Having loads of fun at the expense of logic, story, depth, and other irrelevant stuff.
2018’s DC comic film ‘Aquaman‘ may not make much sense and its hodgepodge of genres and subplots is often a confusing, allbeit, dazzling mess. However, breezy banter, immersive underwater world building, and a barrage of action and splendor ensure true comic-book movie fun. The DC Extended Universe is finally producing product that’s at least enjoyable, if not necessarily great, filmmaking.
Arthur Curry/Aquaman’s (Jason Momoa) origins are way past cliche. Thankfully, this film spends little actual time on explaining them: Arthur’s mother (Nicole Kidman) is the refugee Queen of Atlantis and his father (Temuera “Jango Fett” Morrison) is a lighthouse keeper. When the queen is forced to return to her oceanic home to serve the “evil” king Arthur is left behind on land. Now, years later, Atlantis’s new King, Arthur’s half-brother (Patrick Wilson), seeks the power to rule the ocean and take over the world. And only Arthur can stop him, blah, blah, blah…
It boils down to Arthur and Atlantis princess Mera (a vapid Amber Heard) adventuring to find a lost magical trident which will grant Arthur the power needed to defeat his brother and bring peace between the worlds of the ocean and land. I seriously couldn’t make this sh*t up. Yet, director James Wan’s unique perspective, impressive visuals, and a lighthearted tone elevate this beyond silly mash-up of “Indiana Jones”, Greek mythology, and “The Lord of the Rings”.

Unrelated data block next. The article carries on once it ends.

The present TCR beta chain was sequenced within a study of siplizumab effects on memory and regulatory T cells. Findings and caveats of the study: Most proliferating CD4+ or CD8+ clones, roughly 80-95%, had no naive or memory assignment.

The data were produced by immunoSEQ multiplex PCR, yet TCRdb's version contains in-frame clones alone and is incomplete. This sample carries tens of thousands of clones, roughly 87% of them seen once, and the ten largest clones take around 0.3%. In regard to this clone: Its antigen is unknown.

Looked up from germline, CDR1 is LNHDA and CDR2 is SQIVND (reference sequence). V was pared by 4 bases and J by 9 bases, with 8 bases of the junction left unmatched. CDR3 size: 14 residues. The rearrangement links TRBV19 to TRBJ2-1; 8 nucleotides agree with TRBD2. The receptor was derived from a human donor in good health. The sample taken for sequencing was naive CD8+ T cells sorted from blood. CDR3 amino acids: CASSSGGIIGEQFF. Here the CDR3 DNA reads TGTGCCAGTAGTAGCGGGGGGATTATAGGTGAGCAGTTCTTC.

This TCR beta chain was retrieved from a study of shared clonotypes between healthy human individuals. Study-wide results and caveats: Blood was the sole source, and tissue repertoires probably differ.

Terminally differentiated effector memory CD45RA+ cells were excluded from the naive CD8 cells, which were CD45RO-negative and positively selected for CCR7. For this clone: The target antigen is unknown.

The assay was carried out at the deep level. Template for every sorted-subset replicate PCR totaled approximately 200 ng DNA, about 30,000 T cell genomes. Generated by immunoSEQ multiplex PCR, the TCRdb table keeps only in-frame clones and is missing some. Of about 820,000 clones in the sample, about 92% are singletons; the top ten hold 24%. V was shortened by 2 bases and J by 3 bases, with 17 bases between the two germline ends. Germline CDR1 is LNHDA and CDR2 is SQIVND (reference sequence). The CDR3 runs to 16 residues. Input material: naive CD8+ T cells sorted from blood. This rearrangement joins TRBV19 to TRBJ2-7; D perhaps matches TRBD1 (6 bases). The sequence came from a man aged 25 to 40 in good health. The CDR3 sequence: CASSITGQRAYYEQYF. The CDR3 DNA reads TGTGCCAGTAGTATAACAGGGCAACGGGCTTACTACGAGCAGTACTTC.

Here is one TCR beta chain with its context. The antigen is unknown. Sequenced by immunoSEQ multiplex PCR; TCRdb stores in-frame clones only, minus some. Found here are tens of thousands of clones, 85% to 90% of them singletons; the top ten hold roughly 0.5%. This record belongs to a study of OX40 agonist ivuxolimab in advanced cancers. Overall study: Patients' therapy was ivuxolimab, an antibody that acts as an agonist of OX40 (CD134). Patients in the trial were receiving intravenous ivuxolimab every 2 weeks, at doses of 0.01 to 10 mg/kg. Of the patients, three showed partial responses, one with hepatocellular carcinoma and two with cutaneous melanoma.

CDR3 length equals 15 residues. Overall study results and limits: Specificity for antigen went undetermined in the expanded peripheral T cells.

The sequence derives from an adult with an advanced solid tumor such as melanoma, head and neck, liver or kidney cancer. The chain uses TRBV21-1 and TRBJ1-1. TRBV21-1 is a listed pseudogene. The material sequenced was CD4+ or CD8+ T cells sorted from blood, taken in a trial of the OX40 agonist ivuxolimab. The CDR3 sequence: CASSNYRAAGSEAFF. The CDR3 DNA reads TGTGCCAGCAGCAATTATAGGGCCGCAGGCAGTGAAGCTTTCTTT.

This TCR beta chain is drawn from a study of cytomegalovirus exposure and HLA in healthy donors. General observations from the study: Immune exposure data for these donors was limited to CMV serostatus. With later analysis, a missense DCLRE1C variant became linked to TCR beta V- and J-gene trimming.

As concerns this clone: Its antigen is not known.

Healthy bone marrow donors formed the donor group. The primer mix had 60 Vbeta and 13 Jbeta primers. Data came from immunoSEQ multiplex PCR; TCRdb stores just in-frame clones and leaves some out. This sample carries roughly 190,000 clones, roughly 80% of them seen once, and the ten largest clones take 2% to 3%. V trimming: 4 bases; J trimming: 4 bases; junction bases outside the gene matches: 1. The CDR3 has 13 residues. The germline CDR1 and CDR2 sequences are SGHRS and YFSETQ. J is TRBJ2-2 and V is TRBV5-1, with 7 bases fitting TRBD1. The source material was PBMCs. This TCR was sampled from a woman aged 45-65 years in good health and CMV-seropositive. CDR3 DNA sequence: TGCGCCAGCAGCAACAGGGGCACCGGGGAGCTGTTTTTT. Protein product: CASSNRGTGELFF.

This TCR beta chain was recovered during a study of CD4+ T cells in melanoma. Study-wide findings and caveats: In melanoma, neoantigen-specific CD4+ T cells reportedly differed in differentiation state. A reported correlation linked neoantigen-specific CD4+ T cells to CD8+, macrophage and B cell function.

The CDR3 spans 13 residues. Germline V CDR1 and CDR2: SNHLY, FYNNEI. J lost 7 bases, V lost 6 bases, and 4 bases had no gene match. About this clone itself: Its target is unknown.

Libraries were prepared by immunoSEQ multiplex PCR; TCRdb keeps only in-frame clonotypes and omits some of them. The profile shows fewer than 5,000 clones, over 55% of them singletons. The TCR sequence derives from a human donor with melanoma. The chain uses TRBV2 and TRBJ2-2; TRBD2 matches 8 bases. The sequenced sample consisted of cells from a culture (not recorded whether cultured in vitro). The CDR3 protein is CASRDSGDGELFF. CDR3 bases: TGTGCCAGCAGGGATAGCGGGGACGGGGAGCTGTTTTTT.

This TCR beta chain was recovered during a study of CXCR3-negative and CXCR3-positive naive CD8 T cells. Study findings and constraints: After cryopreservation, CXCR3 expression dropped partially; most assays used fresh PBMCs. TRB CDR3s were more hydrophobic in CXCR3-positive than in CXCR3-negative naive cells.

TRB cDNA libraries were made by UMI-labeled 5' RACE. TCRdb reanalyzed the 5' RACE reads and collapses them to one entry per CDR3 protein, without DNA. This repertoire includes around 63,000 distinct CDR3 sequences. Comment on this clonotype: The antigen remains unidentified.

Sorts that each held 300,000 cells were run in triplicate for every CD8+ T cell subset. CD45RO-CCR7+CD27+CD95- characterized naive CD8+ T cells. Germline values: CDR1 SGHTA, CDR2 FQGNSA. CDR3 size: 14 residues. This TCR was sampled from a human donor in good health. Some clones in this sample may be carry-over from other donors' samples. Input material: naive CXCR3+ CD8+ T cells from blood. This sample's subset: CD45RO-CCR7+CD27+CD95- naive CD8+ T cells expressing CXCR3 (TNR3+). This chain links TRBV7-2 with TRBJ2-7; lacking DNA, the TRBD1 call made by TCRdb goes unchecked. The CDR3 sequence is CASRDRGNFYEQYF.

Most of the actors stray towards a light irreverence–everyone seems to be just having a blast. Especially Jason Momoa, whose unpolished charm actually services “Arthur’s” bumbling rise to glory. However, Patrick Wilson clearly never got the memo as his villainous (in more ways than one) performance lacks any and all charisma.
The stellar extended cast includes Willem Defoe, Dolph Lundgren, Randall Park, and Graham McTavish. With voice work from John Rhys-Davies, Julie Andrews(!), and Djmon Hounsou. Great talent getting paid and having fun–but, mostly getting paid.
An awkward Pop/Rock/Rap soundtrack and occasional wonky CGI work to spoil immersion. While abundant subplots and side characters compound into an incomprehensible, tonal nightmare lasting far too long and offering up little to care about. And like many other superhuman superheroes, Aquaman comes off as pretty much indestructible. Ensuring that all his epic heroics lack any perceivable threat and, as result, appear mostly inconsequential.
Still, I prefer this tripe to the weighty pathos of ‘Wonder Woman’. Arthur Curry is the kind of “act first, think later”, smart-ass superhero this overly serious world needs right now. ‘Aquaman‘ is frivolous, action-drenched adventure fun. A guilty pleasure that could have been much worse.